Firm Backer of Reagan's Policies
Undersecretary of Labor Ford B. Ford took charge of the department on an acting basis yesterday in the wake of Secretary Raymond J. Donovan's decision to take a leave of absence to fight his indictment on criminal charges.
The switch is not expected to result in substantial changes in policies the department has pursued under President Reagan.
Ford, 62, was a longtime California state official, lobbyist and Reagan associate whom Reagan appointed in 1981 to head the Mine Safety and Health Administration. In July 1983, he was promoted to undersecretary. A Virginia native, Ford served as deputy of the California Resources Agency and then as chairman of the state's Occupational Safety and Health Appeals Board when Reagan was governor.
Ford and Donovan conferred before Donovan announced his leave of absence, Donovan spokesman Michael Volpe said yesterday. The two had a close working relationship, had lunch together weekly and attended all important policy meetings, Volpe said.
Ford is known to share Reagan and Donovan's support for eliminating many regulatory constraints on business and relaxing enforcement of health and safety laws by telling inspectors to act less like policemen and more like consultants to help businesses improve their work places.
That approach at the mine safety agency earned Ford the strong opposition of the United Mine Workers of America. Union spokesman Joseph Corcoran said the UMW thought Ford had been "dead wrong" in softening the agency's approach to mine inspections and penalties.
Before Ford took over that agency, all violations except technical ones were designated "significant and substantial," which usually meant a substantial fine for the mine owner. Ford narrowed the criteria for significant violations and established a flat $20 fine for all other transgressions.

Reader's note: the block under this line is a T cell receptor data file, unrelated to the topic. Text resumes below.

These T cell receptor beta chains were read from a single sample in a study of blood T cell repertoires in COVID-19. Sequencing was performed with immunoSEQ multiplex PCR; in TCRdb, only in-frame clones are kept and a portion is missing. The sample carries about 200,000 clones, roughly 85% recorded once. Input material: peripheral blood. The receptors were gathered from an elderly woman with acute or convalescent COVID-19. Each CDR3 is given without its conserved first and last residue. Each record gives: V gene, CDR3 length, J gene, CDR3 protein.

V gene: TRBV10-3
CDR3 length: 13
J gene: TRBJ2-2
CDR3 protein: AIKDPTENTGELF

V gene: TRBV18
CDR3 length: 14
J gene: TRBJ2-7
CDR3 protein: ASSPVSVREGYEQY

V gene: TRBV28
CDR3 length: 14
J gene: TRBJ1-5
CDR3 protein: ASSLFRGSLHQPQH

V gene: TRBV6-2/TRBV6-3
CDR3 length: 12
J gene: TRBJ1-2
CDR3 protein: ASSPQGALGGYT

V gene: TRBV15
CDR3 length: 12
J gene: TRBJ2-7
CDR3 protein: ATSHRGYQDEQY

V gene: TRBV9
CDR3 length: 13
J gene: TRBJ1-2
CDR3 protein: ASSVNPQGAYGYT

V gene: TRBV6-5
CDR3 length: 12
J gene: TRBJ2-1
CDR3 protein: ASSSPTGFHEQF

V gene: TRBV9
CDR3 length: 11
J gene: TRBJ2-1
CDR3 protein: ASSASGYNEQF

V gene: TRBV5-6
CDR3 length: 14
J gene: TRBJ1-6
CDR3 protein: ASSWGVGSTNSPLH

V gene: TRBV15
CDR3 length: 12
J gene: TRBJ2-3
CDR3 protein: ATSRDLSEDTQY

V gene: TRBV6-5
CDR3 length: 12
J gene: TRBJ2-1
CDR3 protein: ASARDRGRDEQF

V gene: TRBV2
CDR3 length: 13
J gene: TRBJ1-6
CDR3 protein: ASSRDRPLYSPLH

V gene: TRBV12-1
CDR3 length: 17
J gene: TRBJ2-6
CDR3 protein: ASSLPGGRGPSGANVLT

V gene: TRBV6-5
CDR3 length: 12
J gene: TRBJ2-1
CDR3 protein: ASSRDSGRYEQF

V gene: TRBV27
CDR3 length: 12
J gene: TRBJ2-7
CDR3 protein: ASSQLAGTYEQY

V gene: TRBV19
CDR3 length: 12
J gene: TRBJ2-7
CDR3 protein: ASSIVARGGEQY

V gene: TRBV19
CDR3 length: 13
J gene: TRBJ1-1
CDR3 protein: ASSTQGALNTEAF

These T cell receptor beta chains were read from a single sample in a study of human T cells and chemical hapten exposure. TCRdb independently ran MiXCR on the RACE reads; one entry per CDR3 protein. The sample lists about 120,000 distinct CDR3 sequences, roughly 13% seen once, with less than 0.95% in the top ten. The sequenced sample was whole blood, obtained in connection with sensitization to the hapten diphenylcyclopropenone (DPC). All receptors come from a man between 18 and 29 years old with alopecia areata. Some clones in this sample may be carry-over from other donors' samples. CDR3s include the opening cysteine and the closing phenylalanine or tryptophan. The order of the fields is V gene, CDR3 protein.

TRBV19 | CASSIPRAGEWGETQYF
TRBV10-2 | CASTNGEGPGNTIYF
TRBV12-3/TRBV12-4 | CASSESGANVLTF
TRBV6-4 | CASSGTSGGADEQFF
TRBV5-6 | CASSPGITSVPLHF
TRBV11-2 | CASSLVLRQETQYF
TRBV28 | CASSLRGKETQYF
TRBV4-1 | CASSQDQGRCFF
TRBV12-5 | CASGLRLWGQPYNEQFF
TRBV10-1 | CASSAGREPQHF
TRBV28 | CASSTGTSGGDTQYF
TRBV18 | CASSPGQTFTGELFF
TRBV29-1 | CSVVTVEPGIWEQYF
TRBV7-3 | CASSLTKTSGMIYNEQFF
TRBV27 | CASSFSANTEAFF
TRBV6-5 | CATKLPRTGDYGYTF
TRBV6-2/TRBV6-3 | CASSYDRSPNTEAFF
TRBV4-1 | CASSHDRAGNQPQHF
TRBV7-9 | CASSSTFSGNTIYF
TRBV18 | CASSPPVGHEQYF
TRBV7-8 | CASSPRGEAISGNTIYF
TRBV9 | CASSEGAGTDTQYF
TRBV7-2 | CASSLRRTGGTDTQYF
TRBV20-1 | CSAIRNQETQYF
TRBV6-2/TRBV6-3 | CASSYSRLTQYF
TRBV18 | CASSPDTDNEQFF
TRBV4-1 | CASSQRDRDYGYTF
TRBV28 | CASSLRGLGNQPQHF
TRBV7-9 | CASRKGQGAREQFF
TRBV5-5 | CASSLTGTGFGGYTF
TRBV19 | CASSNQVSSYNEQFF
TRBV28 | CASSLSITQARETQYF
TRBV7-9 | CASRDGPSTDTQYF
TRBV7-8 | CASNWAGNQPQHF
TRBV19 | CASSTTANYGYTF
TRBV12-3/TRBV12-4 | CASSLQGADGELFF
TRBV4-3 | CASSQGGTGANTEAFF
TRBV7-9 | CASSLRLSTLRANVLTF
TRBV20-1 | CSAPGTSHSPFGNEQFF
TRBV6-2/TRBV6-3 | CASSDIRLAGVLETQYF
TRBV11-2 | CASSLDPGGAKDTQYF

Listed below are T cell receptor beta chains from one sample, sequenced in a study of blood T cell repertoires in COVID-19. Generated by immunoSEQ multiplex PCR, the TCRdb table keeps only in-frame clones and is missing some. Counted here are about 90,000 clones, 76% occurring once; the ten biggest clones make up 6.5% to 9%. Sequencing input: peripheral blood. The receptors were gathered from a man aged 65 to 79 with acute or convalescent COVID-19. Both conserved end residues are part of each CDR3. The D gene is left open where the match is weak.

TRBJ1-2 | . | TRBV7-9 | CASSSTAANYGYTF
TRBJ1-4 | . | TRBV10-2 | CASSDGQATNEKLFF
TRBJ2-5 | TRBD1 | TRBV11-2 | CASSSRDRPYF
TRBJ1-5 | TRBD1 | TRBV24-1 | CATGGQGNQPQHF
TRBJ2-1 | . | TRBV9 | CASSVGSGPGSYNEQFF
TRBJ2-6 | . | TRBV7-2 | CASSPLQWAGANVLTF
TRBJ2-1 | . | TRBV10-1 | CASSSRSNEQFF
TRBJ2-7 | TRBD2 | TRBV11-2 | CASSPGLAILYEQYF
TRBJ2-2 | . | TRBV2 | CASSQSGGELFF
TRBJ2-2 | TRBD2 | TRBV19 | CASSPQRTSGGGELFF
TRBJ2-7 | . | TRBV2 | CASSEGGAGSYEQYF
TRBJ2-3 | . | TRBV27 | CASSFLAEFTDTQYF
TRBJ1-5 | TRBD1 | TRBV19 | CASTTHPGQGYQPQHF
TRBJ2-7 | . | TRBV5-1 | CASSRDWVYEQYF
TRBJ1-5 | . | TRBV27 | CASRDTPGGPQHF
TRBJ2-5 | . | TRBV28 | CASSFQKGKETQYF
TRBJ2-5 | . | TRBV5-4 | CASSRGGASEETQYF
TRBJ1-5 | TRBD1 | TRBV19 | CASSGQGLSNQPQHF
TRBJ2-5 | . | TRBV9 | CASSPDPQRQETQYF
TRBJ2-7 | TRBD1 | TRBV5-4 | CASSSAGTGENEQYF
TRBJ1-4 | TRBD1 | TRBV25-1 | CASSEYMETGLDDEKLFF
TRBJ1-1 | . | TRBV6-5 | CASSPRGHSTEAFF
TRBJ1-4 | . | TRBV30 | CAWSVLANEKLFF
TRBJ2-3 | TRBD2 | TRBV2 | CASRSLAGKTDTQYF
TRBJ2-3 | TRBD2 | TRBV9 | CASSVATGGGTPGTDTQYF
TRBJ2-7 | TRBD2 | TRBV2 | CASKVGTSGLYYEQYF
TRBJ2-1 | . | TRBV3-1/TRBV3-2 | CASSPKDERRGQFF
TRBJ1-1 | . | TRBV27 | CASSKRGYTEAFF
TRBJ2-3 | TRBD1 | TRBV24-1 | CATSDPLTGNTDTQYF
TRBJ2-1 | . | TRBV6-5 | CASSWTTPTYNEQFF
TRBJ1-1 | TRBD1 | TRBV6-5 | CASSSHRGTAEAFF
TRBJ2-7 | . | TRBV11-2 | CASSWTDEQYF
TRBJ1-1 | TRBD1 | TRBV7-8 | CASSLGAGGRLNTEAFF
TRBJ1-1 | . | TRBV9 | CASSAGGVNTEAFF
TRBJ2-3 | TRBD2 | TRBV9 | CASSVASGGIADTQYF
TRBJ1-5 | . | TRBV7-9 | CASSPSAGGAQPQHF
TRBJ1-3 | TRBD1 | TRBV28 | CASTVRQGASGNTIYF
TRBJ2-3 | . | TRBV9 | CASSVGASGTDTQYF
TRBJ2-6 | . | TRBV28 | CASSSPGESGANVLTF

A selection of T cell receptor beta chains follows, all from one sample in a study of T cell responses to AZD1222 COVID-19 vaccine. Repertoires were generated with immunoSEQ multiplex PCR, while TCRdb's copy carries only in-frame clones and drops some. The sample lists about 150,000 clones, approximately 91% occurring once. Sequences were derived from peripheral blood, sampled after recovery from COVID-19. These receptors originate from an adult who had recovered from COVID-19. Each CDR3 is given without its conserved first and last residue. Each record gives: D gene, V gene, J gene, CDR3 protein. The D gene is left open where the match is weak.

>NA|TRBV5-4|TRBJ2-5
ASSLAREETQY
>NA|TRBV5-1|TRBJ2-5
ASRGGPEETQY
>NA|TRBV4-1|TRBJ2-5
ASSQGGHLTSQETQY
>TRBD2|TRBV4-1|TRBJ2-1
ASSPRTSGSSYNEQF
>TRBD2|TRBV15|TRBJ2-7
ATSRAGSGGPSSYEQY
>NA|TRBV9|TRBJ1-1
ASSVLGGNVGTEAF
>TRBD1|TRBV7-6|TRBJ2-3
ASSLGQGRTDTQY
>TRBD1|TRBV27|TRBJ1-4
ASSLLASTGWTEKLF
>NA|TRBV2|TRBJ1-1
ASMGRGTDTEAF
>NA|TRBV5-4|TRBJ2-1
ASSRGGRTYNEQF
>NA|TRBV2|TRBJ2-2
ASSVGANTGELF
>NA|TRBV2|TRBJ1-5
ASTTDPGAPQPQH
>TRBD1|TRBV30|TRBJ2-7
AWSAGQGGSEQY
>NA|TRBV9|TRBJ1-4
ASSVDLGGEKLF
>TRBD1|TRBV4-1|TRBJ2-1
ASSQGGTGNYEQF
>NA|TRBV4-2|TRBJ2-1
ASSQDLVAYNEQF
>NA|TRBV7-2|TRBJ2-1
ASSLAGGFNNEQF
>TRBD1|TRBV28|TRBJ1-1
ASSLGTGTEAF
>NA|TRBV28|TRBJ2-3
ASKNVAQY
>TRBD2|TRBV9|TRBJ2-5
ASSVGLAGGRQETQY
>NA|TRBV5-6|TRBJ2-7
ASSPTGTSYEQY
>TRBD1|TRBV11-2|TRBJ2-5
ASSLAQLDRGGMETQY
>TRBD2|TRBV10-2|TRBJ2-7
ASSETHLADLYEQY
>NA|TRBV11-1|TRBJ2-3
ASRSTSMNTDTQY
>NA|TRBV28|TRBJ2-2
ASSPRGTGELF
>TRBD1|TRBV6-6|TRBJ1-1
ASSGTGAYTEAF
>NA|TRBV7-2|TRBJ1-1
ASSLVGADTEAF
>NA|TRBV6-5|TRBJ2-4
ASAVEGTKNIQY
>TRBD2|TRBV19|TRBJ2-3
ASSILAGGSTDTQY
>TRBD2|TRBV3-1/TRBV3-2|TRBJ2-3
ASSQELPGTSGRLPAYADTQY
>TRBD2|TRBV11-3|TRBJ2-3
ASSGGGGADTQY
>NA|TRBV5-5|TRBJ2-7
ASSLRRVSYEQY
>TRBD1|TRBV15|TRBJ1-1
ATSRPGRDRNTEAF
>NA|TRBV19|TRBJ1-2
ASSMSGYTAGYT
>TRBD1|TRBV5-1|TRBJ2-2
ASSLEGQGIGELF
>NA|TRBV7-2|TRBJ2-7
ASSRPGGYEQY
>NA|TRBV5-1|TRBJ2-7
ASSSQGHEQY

As a result, the number of so-called "S & S" violations dropped from 101,593 in 1980 to 23,126 in 1982. Average fines fell from $141 in 1980 to $65 in 1983, according to the UMW.
While at the mine safety agency, Ford said he emphasized "cooperation rather than confrontation" with mine operators, and told inspectors that he didn't want citations issued for "nit-picking" violations.
"We at MSHA have taken important steps towards making cooperation more than a catchword," Ford said before being tapped for the No. 2 job at Labor.
On Capitol Hill yesterday, congressional staffers on the labor committees said they expected Ford to continue as caretaker for the programs and policies Donovan pushed. These have come under strong criticism from House Democrats, but have been supported in the Republican-controlled Senate.
"Labor has been a mess" under Donovan, said a staffer for the House Education and Labor subcommittee on labor-management relations. "What he has done is to systematically, either through neglect or design, dismantle many of the programs" designed to protect labor and curb management abuses.
Under Donovan, funds for health and safety and labor-standards enforcement were cut substantially. A subcommittee review of department programs also showed he had sharply reduced enforcement of the program under which companies are required to register with the department when they employ "labor consultants" to thwart unionization.
An aide to Senate Labor and Human Resources Committee Chairman Orrin G. Hatch (R-Utah) offered a different assessment, saying that Donovan had assembled "a good core of people who have gotten a lot done." Among the accomplishments, he said, were the passage of the Job Training Partnership Act, reforms of the scandal-ridden Teamsters union Central States Pension Fund, pension reform and relaxation of some burdensome legislation.
Donovan, the aide said, has received some of the credit for helping Reagan replace the Comprehensive Employment and Training Act program, which had been slated for $5 billion in its final year, with the $3.5 billion job-training program in which the government consults new regional "private industry councils" on how to spend job-training funds.
Donovan aide Volpe said, "In a nutshell, there will be no leadership vacuum" under Ford. He added that morale was "quite good."
A sharply different view came from Michael Urquhart, president of the 5,000-member Local 12 of the American Federation of Government Employes. Urguhart said the department had suffered "tremendous demoralization" under Donovan because "people who have developed programs have seen them destroyed . . . by an administration that does not believe in the Labor Department and thinks its goals and mission are better left to private industry."